The offensive by ISIS militants against civilians and religious minorities in the northern Iraqi governorate of Nineveh has created a catastrophe.
At least 300,000 Yazidis and 100,000 Christians were displaced literally overnight, according to figures provided by the Kurdistan regional government. Many of the Yazidis fled to the mountains on August 3 after Kurdish fighting forces known as Peshmerga, who were protecting them, precipitously withdrew. For the Christians in villages north of Irbil, the moment came in the wee hours of August 7, when the Peshmerga silently pulled out.
The thousands of Yazidis who had remained stranded on a mountain seem to be getting out for now after U.S. airstrikes helped clear a safe path for escape. But even if they reach a safer place in Iraqi Kurdistan, their longer-term prospects are grim as long as forces of ISIS, which refers to itself as the Islamic State, control the area where they lived.
On August 6, I visited a Yazidi village south of Duhuk — a magnet for 60,000 to 70,000 of the fleeing Yazidis. They had bread and water but not much else.
Many more — upward of 150,000 — were on the rugged mountains a dozen or so kilometers north of Sinjar. They found little sustenance or shelter amid the mountains’ sparse vegetation and summer temperatures of up to 120 degrees Fahrenheit. Perhaps 40,000 managed to escape on the northern side that day before ISIS surrounded the mountains.
Over the following days, a few thousand more trickled out in small groups, braving ISIS snipers as they made their way north.
The latest U.N. field reports say an average of more than 10,000 people a day have been crossing from Syria into the Kurdish region of Iraq by a small bridge at Peshkhabour. Most are Yazidis, who had managed to make it down from the mountains and into Syria, about 20 kilometers (about 12 miles) away.
Indeed, Yazidis were the target of what was probably the worst attack against civilians in Iraq since the U.S.-led invasion in 2003. On August 14, 2007, four simultaneous bombings involving a fuel tanker and three cars killed upward of 500 Yazidis, wounded more than 1,500 and destroyed nearly 400 homes. The explosions were so huge that no trace could be found of dozens of people closest to the explosions.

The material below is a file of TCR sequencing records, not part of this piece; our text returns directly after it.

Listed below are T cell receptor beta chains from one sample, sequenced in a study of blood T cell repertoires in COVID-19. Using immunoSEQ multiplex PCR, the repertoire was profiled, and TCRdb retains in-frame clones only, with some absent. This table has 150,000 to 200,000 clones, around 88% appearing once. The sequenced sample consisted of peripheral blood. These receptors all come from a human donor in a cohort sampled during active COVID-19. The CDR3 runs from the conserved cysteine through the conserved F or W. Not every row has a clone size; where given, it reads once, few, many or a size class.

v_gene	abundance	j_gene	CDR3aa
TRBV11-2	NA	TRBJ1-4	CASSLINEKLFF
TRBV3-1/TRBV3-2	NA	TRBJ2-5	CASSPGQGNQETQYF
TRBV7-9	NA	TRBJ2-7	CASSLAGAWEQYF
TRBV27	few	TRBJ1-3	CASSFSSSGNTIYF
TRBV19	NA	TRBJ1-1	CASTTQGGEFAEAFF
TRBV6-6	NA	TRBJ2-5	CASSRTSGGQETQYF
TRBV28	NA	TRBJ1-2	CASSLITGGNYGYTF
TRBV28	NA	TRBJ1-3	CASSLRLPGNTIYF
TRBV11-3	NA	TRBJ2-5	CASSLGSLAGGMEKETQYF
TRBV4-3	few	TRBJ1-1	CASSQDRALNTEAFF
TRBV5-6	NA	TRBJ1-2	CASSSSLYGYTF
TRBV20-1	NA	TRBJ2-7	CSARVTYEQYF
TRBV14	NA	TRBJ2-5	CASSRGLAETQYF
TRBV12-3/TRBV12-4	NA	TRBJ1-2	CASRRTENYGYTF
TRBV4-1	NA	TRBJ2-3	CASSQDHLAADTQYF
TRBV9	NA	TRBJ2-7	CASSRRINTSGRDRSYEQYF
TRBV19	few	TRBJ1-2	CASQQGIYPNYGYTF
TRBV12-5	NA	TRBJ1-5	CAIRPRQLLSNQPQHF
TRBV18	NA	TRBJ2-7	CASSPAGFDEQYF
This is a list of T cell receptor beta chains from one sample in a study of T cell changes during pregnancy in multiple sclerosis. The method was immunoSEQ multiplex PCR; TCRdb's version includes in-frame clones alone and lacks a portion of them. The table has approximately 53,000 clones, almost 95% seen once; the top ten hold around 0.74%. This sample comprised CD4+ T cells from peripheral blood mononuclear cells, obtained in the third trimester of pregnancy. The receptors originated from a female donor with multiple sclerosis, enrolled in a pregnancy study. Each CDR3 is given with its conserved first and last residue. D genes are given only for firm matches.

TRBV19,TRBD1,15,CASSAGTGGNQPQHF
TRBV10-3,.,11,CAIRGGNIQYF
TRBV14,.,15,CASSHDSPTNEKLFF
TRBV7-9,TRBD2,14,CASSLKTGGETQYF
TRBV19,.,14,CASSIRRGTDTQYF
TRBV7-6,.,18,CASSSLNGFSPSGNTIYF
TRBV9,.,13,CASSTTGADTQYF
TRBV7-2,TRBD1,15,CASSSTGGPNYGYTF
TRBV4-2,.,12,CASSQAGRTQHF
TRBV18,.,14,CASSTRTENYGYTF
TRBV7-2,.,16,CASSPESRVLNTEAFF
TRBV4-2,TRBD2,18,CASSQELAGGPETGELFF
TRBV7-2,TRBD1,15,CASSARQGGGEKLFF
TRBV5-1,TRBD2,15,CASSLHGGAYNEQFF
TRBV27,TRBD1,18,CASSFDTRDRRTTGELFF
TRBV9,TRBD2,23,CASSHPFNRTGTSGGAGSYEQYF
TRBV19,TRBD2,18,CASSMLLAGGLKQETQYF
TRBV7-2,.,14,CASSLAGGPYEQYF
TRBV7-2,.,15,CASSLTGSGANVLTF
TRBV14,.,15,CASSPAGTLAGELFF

There was no Iraqi government investigation. No group claimed responsibility, but it was typical of bombings by the Islamic State of Iraq, predecessor to ISIS, which had reportedly distributed leaflets in the area shortly beforehand denouncing Yazidis as “infidels.”
The ISIS strategy since capturing Iraq’s second-largest city, Mosul, a month ago is apparently to clear Nineveh — home to many of Iraq’s religious minorities — of civilians and anyone who isn’t a Sunni Muslim. An ISIS photo spread distributed shortly after the capture of the Yazidi village of Sinjar showed the militants executing people who were clearly civilians.
At least a dozen Yazidi men told me in the past week that ISIS had abducted scores of women and girls, detaining large numbers in a school in Tal Afar, a town northwest of Mosul. Others were trucked across the Syrian border to a detention center.
Asad, a young Yazidi man working in Irbil at the time of the attack, said ISIS abducted 50 members of his extended family as they tried to escape and forced them to drive across the Syrian border. His brother Raad drove one of the cars, his cell phone open on his lap, on speaker, while Asad in Irbil kept adding funds from scratch cards to keep the line open. Raad described over four hours the route that ISIS forced the captured family to drive into Syria.
“I lost contact then,” Asad said. The next day he tried the numbers of another brother. Someone else answered. “Do not call,” that person said. “We have all their mobiles, we don’t know where they are,” and hung up.
Joe Stork is the deputy director of the Middle East and North Africa division at Human Rights Watch. The opinions expressed in this commentary are solely those of the author.